Because we are basically clueless about what's happening in the blogosphere, I only learned about this flare up because a gentleman from PLoS who writes for scienceblogs mentioned us in his response. I had a small quibble with his statement is another blogging community. They have a different model. Almost all of it is commentary on the freshest papers. This is fine, but is unlikely to draw much of an audience. Popular magazines, like Wired, are trying to do the same.

but only because he used a prism that was not very accurate.

Using only Techorati 'authority', which measures incoming links from other bloggers, his column alone would seem to be 20X the popularity of our entire site. It's a unique metric, just like Alexa, and some people will swear by it (especially if makes them look number one) but obviously we do not write for, nor are we linked by, other bloggers. We certainly don't have 70 linking to each other, like gets using Typepad as their engine, plus links from blogging friends elsewhere. Our audience reads, maybe comments here and there, and moves on. I would assume that the bulk of the blogosphere has heard of us but aren't readers.

The science audience certainly reads us.   We're at 1.88 million pageviews as of last night. Thats's not a small number.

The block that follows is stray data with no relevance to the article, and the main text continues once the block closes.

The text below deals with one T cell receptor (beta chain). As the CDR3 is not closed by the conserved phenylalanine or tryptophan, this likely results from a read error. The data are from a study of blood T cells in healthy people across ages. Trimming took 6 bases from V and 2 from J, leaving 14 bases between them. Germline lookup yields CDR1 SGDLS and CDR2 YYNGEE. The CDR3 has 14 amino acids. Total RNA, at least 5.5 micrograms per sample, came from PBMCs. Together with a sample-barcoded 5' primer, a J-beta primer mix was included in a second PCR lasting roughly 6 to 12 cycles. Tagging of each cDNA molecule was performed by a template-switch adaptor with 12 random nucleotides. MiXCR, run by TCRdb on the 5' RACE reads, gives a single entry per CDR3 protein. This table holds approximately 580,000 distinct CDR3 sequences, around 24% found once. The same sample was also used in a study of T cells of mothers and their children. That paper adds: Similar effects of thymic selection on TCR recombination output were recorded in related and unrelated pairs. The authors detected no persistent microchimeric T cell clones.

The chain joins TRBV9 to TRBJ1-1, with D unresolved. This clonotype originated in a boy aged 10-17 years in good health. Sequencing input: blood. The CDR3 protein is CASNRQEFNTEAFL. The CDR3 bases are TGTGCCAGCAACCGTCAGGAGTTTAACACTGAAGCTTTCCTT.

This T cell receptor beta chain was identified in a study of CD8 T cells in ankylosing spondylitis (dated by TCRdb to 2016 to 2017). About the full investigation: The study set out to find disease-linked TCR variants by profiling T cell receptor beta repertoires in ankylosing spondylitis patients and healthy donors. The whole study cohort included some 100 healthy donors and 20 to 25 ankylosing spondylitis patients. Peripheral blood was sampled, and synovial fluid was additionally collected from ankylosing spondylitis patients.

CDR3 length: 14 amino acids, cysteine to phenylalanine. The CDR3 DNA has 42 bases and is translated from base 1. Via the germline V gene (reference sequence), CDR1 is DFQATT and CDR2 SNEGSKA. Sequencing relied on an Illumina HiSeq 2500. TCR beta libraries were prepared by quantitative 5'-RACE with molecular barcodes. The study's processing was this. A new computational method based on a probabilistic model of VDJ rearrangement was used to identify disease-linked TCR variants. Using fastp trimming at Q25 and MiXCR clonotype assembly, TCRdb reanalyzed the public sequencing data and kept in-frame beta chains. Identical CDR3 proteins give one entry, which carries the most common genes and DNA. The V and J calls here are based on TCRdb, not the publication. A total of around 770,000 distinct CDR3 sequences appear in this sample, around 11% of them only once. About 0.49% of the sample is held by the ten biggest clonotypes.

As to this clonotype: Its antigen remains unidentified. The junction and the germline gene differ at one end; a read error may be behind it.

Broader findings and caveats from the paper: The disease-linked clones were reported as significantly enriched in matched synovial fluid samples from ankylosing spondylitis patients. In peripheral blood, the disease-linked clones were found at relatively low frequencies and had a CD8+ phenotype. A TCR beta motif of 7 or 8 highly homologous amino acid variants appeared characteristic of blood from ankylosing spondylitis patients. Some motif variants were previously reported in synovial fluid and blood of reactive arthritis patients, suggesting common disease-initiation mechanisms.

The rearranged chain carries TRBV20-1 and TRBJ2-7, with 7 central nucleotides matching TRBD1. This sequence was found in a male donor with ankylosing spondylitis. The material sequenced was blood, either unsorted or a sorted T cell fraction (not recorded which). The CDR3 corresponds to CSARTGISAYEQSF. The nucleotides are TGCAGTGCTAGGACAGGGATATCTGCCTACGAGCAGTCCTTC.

Back to the issue, the critic knew he was taking an unpopular position. I don't think he did it for attention, I think he (she?) did it out of concern but didn't do a lot of research into the science blogging marketplace.  It's fair, I have also criticized in the past, but only because they said some rather bad things about us, including trying to start a rumor we were a front for the Discovery Institute and a few other things unimportant now. Since that time, they have linked to us when they saw something they liked just as we have done for them.

I don't think there is anything wrong with the state of science blogging. A few folks at the scienceblogs site can be controversial but that's no reason to dismiss the huge number of excellent writers they have there.

So my advice to readers and independent science bloggers would be - if you don't like the science bloggers you see out there, stop letting Technorati decide who you read.